Abstract: The mobile revolution has transformed the lives of Kenyans, providing not just communications but also basic financial access in the form of phone-based money transfer and storage, led by the M-PESA system introduced in 2007. Currently, 93 percent of Kenyans are mobile phone users and 73 percent are mobile money customers. Additionally, 23 percent use mobile money at least once a day. New potential for mobile money has come with the rise of interest-earning bank-integrated mobile savings systems, beginning with the launch of the M-KESHO system in March 2010. The authors examine the mobile savings phenomenon, using data collected in a special survey in late 2010. They show that the usage of bank-integrated mobile savings systems like M-KESHO remains limited and largely restricted to better-off Kenyans. However, what the authors term"basic mobile savings"-- the use of simple mobile money systems as a repository for funds -- is widespread, including among those who are otherwise unlikely to have any savings. Holding other characteristics constant, those who are registered for M-PESA are 32 percent more likely to report having some savings.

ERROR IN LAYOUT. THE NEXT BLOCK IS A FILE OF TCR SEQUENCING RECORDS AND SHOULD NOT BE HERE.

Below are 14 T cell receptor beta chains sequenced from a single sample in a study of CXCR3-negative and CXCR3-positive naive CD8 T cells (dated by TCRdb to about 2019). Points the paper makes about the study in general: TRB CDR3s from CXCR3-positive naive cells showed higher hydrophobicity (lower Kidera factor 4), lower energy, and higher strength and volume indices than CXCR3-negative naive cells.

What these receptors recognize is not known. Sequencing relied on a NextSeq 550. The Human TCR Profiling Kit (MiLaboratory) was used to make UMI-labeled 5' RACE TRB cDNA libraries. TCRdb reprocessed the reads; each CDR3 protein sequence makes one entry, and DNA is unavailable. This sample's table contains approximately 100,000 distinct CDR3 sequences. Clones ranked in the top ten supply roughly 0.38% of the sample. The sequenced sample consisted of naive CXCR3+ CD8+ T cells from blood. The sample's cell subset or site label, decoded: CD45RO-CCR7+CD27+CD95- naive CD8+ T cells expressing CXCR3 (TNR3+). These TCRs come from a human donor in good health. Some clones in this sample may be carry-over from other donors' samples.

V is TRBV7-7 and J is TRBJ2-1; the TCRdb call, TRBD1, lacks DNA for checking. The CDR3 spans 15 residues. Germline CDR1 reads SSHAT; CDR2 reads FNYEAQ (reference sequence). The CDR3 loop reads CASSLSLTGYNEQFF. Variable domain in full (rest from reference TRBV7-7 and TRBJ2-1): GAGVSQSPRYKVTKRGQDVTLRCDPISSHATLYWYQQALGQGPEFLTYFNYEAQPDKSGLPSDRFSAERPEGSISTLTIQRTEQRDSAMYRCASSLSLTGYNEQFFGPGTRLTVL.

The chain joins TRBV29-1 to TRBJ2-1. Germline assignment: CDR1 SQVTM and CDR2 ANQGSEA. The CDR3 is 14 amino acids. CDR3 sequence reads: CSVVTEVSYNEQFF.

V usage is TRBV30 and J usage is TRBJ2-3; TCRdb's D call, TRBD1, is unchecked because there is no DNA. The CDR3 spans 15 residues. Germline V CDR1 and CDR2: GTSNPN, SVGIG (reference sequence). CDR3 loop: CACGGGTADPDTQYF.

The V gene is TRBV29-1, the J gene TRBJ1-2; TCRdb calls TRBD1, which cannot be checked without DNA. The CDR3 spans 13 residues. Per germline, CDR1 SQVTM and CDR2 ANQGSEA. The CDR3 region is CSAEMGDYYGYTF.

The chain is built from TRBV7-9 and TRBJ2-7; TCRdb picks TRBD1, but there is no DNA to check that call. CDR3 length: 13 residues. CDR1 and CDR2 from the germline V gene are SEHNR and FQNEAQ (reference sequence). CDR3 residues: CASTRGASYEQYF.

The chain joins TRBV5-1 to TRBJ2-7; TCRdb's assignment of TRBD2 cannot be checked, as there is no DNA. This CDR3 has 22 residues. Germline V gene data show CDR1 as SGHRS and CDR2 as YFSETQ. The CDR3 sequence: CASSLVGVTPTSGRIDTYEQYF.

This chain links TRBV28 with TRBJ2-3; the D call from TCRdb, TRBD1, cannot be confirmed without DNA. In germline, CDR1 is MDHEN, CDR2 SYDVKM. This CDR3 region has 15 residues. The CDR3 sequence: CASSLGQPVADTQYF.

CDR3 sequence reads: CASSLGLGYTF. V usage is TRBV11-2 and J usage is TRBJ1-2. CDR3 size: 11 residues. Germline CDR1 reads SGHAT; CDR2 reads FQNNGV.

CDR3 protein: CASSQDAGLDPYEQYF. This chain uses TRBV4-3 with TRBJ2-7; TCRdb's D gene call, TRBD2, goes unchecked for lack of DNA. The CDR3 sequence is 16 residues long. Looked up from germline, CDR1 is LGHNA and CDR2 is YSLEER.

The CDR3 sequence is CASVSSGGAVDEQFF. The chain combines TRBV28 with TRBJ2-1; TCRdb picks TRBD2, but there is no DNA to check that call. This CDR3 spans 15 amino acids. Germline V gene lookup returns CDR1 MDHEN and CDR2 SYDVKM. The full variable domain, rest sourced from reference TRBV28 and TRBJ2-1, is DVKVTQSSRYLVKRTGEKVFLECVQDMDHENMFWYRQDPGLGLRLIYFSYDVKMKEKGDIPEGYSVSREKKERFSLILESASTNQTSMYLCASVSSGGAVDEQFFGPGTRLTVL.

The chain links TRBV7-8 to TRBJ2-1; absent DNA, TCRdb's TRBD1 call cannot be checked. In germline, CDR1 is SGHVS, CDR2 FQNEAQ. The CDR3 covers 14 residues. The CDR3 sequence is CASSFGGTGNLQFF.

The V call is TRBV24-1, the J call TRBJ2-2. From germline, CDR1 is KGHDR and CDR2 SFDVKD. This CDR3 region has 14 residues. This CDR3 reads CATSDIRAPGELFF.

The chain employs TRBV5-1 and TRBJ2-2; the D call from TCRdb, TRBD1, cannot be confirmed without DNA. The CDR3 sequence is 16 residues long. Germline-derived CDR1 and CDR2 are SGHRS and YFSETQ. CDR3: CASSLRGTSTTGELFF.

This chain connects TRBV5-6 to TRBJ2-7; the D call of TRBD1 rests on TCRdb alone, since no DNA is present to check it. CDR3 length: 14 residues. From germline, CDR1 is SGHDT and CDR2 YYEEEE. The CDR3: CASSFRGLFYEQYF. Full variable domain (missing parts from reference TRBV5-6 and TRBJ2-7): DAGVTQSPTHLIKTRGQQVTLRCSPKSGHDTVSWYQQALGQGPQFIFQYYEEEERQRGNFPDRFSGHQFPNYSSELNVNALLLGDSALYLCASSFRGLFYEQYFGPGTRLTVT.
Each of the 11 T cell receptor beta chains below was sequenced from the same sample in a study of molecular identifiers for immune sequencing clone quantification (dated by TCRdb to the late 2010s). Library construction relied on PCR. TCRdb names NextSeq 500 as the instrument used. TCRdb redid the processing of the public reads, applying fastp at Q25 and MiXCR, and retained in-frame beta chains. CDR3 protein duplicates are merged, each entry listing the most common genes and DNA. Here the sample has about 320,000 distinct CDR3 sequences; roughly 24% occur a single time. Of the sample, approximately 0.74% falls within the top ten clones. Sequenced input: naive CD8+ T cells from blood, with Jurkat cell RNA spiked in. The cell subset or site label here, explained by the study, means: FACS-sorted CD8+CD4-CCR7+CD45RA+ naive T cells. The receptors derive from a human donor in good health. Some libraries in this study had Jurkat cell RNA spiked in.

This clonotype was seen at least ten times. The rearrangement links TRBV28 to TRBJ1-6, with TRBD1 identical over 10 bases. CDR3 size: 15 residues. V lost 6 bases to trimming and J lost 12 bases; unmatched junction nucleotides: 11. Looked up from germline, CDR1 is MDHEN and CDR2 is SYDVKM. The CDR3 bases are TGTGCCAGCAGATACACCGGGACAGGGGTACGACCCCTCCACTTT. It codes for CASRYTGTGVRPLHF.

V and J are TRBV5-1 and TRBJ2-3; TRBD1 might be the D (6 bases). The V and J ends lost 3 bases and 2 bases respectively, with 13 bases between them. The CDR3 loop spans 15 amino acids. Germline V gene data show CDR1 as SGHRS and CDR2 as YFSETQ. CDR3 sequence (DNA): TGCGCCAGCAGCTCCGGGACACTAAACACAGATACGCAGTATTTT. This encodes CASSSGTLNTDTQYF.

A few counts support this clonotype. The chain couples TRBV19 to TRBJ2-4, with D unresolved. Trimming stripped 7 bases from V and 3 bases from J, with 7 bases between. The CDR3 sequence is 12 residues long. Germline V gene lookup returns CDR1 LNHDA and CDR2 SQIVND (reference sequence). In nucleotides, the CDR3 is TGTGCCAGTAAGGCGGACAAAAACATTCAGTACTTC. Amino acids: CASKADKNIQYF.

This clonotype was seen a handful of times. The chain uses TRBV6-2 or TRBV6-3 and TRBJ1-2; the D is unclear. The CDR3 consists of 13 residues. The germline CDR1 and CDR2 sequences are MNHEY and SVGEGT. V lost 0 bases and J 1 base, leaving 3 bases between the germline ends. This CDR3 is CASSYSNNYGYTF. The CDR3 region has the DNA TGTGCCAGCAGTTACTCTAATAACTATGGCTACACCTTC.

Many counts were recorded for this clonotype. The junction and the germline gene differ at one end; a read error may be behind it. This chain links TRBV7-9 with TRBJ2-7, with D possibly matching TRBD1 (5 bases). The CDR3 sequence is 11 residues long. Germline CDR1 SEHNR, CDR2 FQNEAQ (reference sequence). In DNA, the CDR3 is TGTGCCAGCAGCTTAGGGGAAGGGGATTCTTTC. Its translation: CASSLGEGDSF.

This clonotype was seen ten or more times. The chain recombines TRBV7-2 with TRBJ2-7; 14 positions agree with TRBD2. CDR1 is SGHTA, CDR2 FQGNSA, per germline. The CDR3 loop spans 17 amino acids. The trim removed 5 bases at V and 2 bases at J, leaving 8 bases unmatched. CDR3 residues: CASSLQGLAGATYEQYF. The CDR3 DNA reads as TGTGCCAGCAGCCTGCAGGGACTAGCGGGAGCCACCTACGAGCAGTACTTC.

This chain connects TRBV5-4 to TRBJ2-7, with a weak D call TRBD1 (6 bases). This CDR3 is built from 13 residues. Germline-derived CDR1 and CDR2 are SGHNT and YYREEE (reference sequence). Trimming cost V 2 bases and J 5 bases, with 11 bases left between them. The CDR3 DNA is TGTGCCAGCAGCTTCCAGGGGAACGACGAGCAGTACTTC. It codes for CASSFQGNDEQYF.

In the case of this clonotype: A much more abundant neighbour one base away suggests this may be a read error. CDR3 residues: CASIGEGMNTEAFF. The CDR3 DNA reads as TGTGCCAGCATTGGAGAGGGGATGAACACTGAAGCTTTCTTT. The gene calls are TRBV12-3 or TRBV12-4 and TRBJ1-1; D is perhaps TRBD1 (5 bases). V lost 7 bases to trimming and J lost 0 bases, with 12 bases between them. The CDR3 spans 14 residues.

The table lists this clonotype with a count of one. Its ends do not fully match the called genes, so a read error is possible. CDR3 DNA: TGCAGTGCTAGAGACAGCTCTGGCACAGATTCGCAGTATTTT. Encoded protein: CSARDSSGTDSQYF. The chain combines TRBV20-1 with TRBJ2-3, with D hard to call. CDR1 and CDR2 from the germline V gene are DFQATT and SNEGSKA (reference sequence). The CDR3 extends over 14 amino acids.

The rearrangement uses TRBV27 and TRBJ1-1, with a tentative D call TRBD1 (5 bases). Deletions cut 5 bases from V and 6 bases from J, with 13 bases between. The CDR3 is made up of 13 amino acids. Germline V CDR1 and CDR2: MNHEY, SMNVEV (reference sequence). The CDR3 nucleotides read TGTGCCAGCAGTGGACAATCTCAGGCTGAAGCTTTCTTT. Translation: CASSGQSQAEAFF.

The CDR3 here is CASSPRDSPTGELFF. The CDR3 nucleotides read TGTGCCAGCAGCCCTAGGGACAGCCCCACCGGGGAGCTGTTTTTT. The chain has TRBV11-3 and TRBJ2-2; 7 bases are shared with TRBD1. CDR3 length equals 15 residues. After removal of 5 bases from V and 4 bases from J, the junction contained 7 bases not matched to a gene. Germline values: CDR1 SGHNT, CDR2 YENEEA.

Keywords: Banks&Banking Reform,Emerging Markets,E-Business,Economic Theory&Research,E-Finance and E-Security
    Date: 2012–03–01
  6. By: Anita Campion; Rashmi Kiran Ekka; Mark D. Wenner